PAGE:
Magical Mahe will take your breath away

By Lou-Anne Daniels Time of article published May 17, 2019

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If you thought Seychelles was all about lazy days on gorgeous sun-soaked beaches you were right. But there's so much more to this group of islands. Hop on a five-hour flight from Johannesburg to Mahe, the largest of the 155 named islands that make up the Indian Ocean island and prepare to be dazzled. 

Travel light as the weather is always good and you really only need a couple bathing suits, a cover up, some comfy sandals and loads of sunscreen. 

From the moment you land at the airport you are transported to a different way of life. One where time means very little except for the switch from hot days on the beach to warm nights at beachfront bars and restaurants. Each island has its own unique heartbeat with the musical sound of the Creole language and the friendly smiles of the locals being the unifier.

An added bonus is that a short ferry ride from Victoria Harbour will take you to Praslin or La Digue. Both islands are hugely popular with tourists and have a number of attractions that guarantee you'll never get bored.

Beau Vallon is one of the most popular beaches in the world and it's easy to see why. Picture: Lou-Anne Daniels
I'm a lazy traveller and usually take every opportunity to veg out on a lounger at the pool or spend long hours over lunches and dinners, but this trip was very, very different. Every day was spent exploring the many historic and cultural sights on offer.

One of the highlights was definitely the Domaine De Val Des Près craft village, a collection of perfectly preserved buildings showcasing early Seychellois architecture.

The plantation house,  Gran Kaz, dates back to roughly the 1870s and there's even an example of a fully functional servants' home within calling distance. Painted a stately blue with white trim on the wrap-around porches and bannisters, Gran Kaz has a rich history which is artfully shared through the well laid out exhibits throughout the mansion. Photographs, period furniture and knick knacks take visitors back to the early settler days. There is also a gift shop made completely from coconut products nestled among adult coconut palms.

The dining room of Gran Kaz, the plantation house at Domaine De Val Des Près craft village, is beautifully preserved. Picture: Lou-Anne Daniels
A quick stop at Victoria Market to stock up on souvenirs and crafts left me dizzy with the mix of smells, sounds and colour. Fresh fish, vegetables, fruit and spices vie for space alongside beautifully crafted pearl jewellery and bowls fashioned from coconut shells and inlaid with mother of pearl.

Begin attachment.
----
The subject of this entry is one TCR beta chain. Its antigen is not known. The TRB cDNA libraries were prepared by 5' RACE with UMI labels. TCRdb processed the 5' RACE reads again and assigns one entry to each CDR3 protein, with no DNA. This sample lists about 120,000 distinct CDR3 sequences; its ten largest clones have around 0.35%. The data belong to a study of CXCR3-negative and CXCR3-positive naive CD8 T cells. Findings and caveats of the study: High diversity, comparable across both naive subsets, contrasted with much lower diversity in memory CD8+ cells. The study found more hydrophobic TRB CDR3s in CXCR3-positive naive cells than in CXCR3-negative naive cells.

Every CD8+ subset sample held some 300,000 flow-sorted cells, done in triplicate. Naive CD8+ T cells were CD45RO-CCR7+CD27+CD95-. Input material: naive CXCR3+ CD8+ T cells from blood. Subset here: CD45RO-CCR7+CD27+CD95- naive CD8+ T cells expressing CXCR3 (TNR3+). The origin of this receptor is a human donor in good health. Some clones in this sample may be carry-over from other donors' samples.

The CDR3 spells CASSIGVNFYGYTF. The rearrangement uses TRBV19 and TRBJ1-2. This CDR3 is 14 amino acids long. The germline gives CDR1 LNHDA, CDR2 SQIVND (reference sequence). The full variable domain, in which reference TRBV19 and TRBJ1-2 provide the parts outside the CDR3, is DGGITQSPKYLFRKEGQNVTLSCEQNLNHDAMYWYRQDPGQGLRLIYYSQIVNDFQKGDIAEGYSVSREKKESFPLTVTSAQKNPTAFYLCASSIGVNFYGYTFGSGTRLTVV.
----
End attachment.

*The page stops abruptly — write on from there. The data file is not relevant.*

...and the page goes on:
Then off to Beau Vallon Beach, one of the most beautiful beaches in the world. The sand is dazzling white and powder soft and the clear blue water is refreshingly cool. The huge granite rocks form a spectacular backdrop if you're thinking about sharing your holiday pictures on Instagram. Best of all, if you've worked up an appetite after a busy morning of sight-seeing there are scores of really good restaurants serving seafood and traditional Creole cuisine a stone's throw from the beach.

Traditional Creole cooking is slightly spicy and takes full advantage of the fantastic variety of seafood on offer. Picture: Lou-Anne Daniels

Of course, there's tons of water sports on offer and Seychelles has some of the world's most breathtaking coral reefs, so do make time to go snorkelling or take a ride on a glass-bottomed boat.

At night there's a number of restaurants and bars that offer live Creole music and some of the bigger hotels have discos where you can dance off the kilos you've gained overindulging in the fabulous food. There's definitely no shortage of entertainment but you'll probably be too tired from a full day's sightseeing.

The restaurant at the Coral Strand Hotel offers uninterrupted sea views. Picture: Lou-Anne Daniels
I didn't make it to the magnificent churches and temples on the island this time, but hopefully I'll be going back for the Creole festival in October and will have a chance to take in some of the places I missed.

The beaches are busy but there's no sense of overcrowding and there's always space for an extra towel or beach chair. Picture: Lou-Anne Daniels
Worried about your budget? 

The good news is that the exchange rate is roughly R1,04 to 1 SCR (Seychellois Rupee) and an average main course will cost you around R120. Portions are usually huge so make sure you're hungry. Wash it down with a local beer. Seychellois beer is somewhat lighter than the South African brands so you can have more than one if you like.

If you're looking to stay a bit longer and want to make your money go further why not book into one of the hundreds of self-catering holiday apartments on offer? Most are really comfortable and spacious and usually within walking distance of one of the beaches. They are considerably cheaper than hotels and offer guests a more intimate, homely stay  without compromising on service.

Whether you choose a luxury hotel stay or a self-catering apartment, you're going to love Mahe.

* Pictures courtesy of Kojo Bentum-Williams of  Voyages Afriq

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